Although I’ve not yet found an official source, The Missoulian is reporting that a captive gyrfalcon in Columbia Falls (Northwest Montana, very near the Canadian border) has died from HPAI H5N2 after being fed a wild duck. Montana becomes the 12th state to report the detection of HPAI H5 this winter.
The bird that died was owned by a falconer who owns roughly 50 other birds, all of which will be tested for the virus.
First a brief excerpt from a much longer report, then I’ll be back with a bit more:
By Vince Devlin
COLUMBIA FALLS – The death of a captive gyrfalcon here was caused by highly pathogenic avian influenza, the Montana Department of Livestock confirmed Tuesday.
It’s the first case, outside of hunter-harvested wildlife, reported in Montana in years.
The influenza can decimate commercial poultry stocks, killing up to 99 percent in an infected flock.
No mortalities in domestic poultry in the state due to avian influenza have been detected, and no human health issues have been reported for this particular strain, H5N2, to date.
Martin Zaluski, a veterinarian with the Department of Livestock, said the avian influenza is primarily found in wild waterfowl.
“However, the extent of avian influenza in the Continental flyways right now is unprecedented,” Zaluski said, and infected domestic poultry has been found in several states in the past several weeks, including Idaho, Washington and Oregon.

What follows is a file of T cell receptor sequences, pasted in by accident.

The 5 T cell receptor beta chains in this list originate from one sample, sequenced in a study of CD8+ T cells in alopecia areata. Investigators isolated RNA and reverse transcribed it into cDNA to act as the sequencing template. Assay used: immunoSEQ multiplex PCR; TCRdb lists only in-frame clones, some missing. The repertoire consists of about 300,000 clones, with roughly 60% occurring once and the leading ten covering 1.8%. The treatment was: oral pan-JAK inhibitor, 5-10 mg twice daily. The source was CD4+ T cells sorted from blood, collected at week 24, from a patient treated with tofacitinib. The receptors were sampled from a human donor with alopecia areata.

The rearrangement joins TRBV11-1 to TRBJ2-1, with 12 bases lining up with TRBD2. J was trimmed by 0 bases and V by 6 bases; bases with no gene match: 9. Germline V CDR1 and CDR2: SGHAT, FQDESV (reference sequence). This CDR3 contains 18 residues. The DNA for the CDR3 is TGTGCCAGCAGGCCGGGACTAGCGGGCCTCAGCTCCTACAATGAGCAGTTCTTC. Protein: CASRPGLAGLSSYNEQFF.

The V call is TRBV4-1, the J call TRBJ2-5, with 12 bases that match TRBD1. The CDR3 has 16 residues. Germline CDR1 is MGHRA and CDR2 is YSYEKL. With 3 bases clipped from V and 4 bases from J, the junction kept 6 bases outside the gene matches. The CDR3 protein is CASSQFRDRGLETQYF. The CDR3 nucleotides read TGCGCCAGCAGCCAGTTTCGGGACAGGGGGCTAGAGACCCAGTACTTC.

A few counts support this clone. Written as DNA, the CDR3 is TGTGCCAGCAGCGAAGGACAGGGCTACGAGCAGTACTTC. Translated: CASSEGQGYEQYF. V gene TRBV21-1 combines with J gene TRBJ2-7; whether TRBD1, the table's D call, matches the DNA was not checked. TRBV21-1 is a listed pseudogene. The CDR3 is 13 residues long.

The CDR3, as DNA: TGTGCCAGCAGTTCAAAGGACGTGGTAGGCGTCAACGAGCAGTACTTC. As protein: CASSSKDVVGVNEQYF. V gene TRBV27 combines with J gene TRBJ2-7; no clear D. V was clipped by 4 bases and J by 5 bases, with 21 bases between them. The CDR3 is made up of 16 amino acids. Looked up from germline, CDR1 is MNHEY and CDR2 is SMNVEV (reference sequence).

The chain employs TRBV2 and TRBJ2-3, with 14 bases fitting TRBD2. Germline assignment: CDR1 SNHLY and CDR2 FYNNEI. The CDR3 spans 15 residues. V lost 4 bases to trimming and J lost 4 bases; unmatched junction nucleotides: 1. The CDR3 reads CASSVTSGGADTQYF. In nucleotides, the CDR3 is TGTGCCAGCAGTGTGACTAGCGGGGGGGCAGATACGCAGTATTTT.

The rate of spread of these HPAI H5 viruses across the western states has been truly remarkable, and it is expected that additional states will be added to the list in the weeks and months to come.
Do not pick up deceased or obviously sick birds. Contact your State, tribal, or Federal natural resources agency if you find sick or dead birds.
- Wear rubber gloves when cleaning your bird feeders.
- Wash hands with soap and water immediately after cleaning feeders.
- Do not eat, drink, or smoke while cleaning bird feeders.
Follow routine precautions when handling wild birds.
- Do not handle or consume game animals that are obviously sick or found dead.
- Do not eat, drink, or smoke while cleaning game.
- Wear rubber gloves when cleaning game.
- Wash hands with soap and water, or alcohol wipes, immediately after handling game.
- Wash tools and working surfaces with soap and water and then disinfect.
- Keep uncooked game in a separate container, away from cooked or ready-to-eat foods.
- Cook game meat thoroughly; poultry should reach an internal temperature of 165 degree Fahrenheit to kill disease organisms and parasites.
- To report unusual signs in birds you have seen in the wild, call 1-866-4-USDA-WS. To learn more about how you can help, visit usda.gov/birdflu.